A guide to understanding wearables and fashion in the virtual world of Decentraland
The virtual world of Decentraland isn’t only about art galleries and virtual museums, but also about fashion and avatars. Users have all kinds of ways to express themselves in the metaverse, and digital fashion is one of the rising trends. In this guide we take a look at what’s hot and bubbling in the Decentraland fashion industry.
The first-ever virtual world owned by its users, Decentraland can be considered one of the pioneers of the metaverse. It runs on the Ethereum blockchain, allowing its users to buy and sell digital real estate, explore, interact with each other, or play games inside this virtual world. Over time, Decentraland grew and evolved, implementing interactive apps, in-world payments, and other features.
Today, we’ll provide some insight into one of the most interesting aspects of this virtual world – fashion, also known as wearables.
What is Decentraland?
Decentraland was developed by the Decentraland Foundation, which was founded in 2015. In 2017, its team held an Initial Coin Offering (ICO), during which it raised 86,206 ETH (which was roughly $26 million at the time) to fund its future operations.
Before the Decentraland launch, the company established a decentralized autonomous organization (DAO) to hand over the project management to its users. The team also claims to have destroyed the private key controlling Decentraland’s smart contract.
This virtual world’s operations are governed by two types of tokens. The first is LAND, a non-fungible token (NFT) that defines the ownership over digital land parcels. The other is MANA, a cryptocurrency that enables purchases of LAND, and other virtual goods and services in the Decentraland.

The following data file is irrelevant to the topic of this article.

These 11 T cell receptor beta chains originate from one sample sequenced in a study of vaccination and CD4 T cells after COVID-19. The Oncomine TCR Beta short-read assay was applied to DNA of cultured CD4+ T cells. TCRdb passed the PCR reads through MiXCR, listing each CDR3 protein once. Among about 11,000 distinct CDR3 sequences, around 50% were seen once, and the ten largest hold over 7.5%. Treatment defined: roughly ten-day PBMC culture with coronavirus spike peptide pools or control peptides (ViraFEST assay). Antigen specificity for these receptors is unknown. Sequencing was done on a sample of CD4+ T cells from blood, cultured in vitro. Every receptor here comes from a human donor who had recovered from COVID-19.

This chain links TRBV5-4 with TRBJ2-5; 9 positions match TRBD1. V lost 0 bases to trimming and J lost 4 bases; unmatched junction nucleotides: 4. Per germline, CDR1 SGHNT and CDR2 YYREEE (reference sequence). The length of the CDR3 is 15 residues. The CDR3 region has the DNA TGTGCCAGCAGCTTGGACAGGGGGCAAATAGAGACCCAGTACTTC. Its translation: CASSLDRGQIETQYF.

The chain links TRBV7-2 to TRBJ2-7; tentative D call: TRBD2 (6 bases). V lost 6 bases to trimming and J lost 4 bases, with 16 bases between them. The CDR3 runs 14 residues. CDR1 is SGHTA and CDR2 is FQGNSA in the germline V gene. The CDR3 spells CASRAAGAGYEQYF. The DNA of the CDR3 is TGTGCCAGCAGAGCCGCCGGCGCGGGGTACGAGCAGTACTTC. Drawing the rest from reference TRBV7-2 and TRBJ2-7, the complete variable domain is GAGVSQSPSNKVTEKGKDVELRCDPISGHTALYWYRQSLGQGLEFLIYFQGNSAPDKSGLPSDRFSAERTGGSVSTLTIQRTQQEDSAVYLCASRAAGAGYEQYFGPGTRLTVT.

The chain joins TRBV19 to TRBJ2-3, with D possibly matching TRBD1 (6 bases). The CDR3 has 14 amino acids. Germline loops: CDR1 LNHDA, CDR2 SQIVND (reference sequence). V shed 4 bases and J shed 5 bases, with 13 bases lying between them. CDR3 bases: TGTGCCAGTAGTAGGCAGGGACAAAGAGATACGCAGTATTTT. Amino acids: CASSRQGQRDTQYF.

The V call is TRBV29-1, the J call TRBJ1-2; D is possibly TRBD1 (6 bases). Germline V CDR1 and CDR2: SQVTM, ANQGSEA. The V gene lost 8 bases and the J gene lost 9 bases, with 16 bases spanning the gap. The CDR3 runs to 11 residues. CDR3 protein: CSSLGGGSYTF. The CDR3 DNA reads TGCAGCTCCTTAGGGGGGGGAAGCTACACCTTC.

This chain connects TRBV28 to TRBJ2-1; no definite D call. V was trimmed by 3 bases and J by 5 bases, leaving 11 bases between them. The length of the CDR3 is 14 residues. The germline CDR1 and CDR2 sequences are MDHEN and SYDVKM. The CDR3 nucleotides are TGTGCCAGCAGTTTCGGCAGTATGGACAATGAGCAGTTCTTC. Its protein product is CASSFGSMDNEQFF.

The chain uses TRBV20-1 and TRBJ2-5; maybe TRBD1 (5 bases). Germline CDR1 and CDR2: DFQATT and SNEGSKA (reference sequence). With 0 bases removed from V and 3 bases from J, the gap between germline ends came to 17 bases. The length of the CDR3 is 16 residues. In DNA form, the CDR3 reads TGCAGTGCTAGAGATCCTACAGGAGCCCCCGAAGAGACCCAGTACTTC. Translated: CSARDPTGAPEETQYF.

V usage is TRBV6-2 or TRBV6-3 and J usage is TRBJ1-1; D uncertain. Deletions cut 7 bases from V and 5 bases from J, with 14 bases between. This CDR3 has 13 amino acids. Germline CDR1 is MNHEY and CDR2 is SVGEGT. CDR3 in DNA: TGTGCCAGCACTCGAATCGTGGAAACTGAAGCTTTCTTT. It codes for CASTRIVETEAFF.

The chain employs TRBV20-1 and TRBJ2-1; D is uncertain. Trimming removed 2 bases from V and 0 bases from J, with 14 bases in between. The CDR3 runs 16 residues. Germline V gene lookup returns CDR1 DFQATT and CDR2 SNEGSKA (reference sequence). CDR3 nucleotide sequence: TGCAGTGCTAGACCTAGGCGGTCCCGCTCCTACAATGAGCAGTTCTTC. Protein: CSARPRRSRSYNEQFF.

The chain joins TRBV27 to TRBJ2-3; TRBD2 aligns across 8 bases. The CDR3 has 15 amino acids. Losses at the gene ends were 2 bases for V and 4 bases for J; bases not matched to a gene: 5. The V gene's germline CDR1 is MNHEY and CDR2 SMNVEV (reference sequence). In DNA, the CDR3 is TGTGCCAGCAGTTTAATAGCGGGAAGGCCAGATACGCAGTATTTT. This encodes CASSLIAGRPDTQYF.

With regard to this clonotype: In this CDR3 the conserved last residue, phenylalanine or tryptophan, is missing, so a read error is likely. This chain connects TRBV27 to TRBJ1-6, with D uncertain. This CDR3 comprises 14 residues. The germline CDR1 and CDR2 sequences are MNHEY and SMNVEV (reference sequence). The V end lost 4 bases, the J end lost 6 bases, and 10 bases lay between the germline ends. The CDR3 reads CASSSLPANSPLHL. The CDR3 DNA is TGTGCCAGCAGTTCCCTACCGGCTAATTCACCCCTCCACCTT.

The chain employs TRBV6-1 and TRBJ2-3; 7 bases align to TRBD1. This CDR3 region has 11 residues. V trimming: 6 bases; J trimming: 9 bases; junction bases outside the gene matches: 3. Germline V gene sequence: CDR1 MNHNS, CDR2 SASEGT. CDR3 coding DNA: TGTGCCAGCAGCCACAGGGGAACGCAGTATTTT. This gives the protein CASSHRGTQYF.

To take part in Decentraland’s virtual world, you first need to have a user avatar. This brings us to an important question:
How to create a user avatar in Decentraland?
If you only want to explore Decentraland as a guest, you can get an avatar at no cost at all. If you want to be able to do everything else, then you’ll need to get the real deal which costs 100 MANA and a small ETH gas fee. Only one avatar per email or digital wallet is allowed, and your avatar is also an NFT.
Creating an avatar is very simple:
- First, you need to download and install MetaMask.
- Transfer enough MANA and Ethereum into your MetaMask wallet to purchase an avatar (100 MANA + a small Ethereum gas fee).
- Register an avatar on the specialized link.
- Here you’ll pick a unique name for your character and pay the required fee.
- You can also customize your character’s appearance (skin tone, bodily and facial features, clothes, accessories, etc.) or go with the randomly generated character.
- Once you’re done with creating your avatar, you can join others in the Decentraland virtual world here.
Dressing up your Decentraland avatar
If you want to make your virtual character more unique, you can customize it with Decentraland wearables. These include all sorts of clothing items, accessories, and body features (fashionable tops, bottoms, fancy costumes, tophats, sneakers, masks, glasses, earrings, cat eyes, creepy mouth, you name it).
All Decentraland wearables are NFTs and have their own marketplace, which means you can buy, sell, or trade them as NFTs on an open market. If you’re purchasing them on the official Decentraland marketplace, you can only do so with MANA. However, if you’re buying wearables on the OpenSea marketplace, then you can use MANA and ETH. Prices may vary for the same item so you might want to shop around a bit to get the best deal. Sometimes, wearables are distributed in competitions and giveaways.